Cell parts called chloroplasts perform the reactions of photosynthesis. Using the energy of sunlight, they combine carbon dioxide and water into glucose, a simple sugar. Oxygen is left over and is released into the air. Both plants and animals use that oxygen to break down food and release its energy, a process called respiration.

Reproduction in Flowering Plants

Most people notice and admire the petals of a flower. The petals, however, serve mainly to protect the plant’s reproductive structures. In the diagram of the flower, find the stamens that are just inside the petals. Stamens are the flower’s male reproductive structures. Tiny grains of pollen are produced on the tip of the stamens. Pollen is the male reproductive material of flowering plants. These pollen grains hold one half of the plant’s genetic information.

One or more carpels form the pistil. The pistil is the female reproductive structure of the flower. The pistil is covered with a sticky fluid. When a pollen grain lands on the top of the pistil, a tube grows down to the swollen base of the pistil. The base contains an egg cell, which holds the other half of the plant’s genetic information. The pollen grain travels down the tube and fertilizes the egg. Fertilization combines the genetic information from the male and the female cells.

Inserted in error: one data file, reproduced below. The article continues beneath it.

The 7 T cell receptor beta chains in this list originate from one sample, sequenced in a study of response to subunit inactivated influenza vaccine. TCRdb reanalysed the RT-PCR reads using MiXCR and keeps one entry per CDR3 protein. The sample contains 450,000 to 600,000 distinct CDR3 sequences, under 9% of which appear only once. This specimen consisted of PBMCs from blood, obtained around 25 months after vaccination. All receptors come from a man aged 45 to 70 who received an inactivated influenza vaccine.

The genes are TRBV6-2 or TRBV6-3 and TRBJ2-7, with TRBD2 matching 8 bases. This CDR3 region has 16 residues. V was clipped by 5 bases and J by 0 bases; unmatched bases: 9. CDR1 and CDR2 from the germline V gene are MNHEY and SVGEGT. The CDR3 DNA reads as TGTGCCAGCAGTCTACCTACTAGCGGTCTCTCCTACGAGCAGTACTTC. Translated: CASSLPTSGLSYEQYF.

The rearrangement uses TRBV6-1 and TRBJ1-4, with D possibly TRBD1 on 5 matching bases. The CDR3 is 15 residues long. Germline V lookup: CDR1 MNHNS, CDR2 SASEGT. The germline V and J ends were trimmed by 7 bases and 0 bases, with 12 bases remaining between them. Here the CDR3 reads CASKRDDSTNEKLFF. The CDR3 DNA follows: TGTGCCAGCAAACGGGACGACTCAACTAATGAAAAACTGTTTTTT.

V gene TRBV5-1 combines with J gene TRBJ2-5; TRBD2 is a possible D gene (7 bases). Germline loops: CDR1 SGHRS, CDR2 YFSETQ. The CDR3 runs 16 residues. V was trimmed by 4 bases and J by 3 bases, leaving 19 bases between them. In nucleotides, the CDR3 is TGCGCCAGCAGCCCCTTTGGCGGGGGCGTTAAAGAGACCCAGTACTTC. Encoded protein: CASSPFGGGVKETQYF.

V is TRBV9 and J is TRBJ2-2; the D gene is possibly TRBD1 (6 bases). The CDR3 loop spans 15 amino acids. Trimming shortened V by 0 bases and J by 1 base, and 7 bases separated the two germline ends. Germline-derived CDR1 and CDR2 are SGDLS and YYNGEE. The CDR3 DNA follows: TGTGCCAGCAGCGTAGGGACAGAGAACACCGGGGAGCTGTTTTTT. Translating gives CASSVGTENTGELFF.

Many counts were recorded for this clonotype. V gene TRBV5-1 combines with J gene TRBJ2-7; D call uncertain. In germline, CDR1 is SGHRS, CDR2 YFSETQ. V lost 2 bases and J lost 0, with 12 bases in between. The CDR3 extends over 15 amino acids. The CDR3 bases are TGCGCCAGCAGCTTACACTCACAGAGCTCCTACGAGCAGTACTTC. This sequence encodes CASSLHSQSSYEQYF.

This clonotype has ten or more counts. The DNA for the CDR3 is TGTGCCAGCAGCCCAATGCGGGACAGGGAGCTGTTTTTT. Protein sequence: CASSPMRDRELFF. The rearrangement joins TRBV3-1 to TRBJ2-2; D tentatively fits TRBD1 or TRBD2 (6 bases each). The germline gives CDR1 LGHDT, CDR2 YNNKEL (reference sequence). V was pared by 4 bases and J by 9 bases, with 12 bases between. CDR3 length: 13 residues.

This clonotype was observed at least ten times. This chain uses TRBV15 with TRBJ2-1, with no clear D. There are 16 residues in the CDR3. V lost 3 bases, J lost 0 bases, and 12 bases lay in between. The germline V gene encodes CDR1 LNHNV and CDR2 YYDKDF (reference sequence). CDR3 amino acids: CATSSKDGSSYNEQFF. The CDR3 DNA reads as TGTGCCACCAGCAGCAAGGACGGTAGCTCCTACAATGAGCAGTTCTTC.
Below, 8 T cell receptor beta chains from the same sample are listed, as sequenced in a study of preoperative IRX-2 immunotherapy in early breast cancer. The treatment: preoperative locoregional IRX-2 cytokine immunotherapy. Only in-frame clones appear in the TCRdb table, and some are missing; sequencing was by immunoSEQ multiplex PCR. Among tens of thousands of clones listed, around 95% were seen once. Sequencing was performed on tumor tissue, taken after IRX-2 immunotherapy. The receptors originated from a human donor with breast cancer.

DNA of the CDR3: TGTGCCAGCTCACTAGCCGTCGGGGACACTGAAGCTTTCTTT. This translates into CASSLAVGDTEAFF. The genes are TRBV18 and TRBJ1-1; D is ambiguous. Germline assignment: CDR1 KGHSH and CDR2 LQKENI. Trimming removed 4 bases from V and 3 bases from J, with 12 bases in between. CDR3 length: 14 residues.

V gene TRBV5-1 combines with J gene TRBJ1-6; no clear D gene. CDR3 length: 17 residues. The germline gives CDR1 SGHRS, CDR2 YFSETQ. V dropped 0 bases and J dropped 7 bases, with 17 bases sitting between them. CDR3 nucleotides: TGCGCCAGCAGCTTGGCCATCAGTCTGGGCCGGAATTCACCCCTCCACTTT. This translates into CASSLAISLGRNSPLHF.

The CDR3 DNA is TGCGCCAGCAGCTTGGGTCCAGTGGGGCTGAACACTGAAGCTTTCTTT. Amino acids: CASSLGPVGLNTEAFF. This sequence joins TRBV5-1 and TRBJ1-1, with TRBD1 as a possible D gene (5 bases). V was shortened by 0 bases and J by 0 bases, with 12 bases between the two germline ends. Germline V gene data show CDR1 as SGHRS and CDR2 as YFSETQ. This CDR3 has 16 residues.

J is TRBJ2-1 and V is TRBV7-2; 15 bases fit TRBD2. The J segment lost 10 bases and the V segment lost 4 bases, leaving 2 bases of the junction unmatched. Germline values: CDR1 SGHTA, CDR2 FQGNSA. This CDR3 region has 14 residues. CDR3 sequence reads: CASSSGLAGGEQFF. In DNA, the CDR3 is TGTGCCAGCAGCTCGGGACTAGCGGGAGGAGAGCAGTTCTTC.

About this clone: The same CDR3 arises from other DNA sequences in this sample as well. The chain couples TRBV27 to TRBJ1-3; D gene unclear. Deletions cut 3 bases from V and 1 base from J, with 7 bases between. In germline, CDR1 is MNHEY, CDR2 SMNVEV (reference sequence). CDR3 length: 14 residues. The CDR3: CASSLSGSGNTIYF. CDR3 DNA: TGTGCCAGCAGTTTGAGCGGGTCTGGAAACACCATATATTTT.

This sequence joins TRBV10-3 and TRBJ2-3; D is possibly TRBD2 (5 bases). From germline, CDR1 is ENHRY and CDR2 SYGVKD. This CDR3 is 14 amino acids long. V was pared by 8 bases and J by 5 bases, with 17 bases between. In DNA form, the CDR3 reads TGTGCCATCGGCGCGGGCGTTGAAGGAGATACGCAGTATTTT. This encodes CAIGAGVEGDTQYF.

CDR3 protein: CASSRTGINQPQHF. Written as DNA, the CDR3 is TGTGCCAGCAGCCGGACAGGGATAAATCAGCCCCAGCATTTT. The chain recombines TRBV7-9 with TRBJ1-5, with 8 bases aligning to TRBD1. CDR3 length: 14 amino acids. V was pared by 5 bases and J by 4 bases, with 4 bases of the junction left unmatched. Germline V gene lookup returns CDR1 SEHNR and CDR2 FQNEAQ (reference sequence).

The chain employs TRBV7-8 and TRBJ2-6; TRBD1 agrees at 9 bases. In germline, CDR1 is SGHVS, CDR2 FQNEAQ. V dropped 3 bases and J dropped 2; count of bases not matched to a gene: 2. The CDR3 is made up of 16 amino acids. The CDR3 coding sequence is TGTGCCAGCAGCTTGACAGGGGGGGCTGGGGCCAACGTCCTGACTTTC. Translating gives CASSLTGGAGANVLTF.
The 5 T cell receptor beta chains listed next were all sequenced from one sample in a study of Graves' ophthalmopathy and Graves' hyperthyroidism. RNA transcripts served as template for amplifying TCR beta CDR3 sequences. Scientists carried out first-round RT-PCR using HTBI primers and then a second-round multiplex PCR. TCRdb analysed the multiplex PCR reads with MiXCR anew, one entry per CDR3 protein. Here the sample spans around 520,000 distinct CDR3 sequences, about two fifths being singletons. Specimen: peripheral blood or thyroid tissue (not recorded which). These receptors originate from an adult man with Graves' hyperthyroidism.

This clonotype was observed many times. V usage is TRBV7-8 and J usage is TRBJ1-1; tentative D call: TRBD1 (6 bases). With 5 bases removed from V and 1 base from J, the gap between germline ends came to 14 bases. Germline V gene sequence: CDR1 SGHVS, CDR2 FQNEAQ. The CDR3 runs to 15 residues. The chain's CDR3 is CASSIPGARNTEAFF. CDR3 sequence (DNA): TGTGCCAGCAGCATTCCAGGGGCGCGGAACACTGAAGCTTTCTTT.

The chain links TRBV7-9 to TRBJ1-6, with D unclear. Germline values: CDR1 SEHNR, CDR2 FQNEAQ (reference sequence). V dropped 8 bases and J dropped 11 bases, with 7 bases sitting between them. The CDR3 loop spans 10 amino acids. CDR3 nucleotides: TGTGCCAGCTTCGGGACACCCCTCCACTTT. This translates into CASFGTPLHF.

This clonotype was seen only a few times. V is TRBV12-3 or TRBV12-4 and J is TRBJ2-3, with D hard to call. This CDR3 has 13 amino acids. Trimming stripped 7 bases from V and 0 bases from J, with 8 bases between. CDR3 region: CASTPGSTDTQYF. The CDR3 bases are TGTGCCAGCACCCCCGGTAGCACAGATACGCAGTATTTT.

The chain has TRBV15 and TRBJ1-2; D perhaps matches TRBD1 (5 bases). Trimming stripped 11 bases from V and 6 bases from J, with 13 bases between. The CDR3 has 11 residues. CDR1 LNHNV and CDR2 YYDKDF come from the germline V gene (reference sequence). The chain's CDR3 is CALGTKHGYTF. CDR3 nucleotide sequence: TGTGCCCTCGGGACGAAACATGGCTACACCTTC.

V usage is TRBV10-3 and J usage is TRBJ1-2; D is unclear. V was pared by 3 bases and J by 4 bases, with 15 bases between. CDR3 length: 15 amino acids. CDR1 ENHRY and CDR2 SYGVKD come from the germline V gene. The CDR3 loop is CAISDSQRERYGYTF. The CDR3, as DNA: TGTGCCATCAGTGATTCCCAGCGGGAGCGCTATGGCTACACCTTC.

If pollination, the process by which plants transfer reproductive materials from one plant to another, succeeds, the egg cell at the base of the pistil develops into a seed. The seed may develop into a fruit. The fruit falls to the ground or is eaten by a bird or an animal. Some seeds, such as dandelion seeds, simply blow away. If the seed lands in a place where it can root, it will grow into a young plant.


Bees are the pollinators for many types of plants. Bees are attracted to the bright colors and sweet smells of flowers. Bees also gather the flower’s nectar to make honey. As the bees explore the flower, they brush up against the stamens. The pollen sticks to the bees’ legs. When the bees enter the next flower, the pollen falls onto the pistil.

Other insects, birds, animals, the wind, and even rain can pollinate flowers. Some types of plants, such as cotton, pea, and tomato plants, can even pollinate themselves.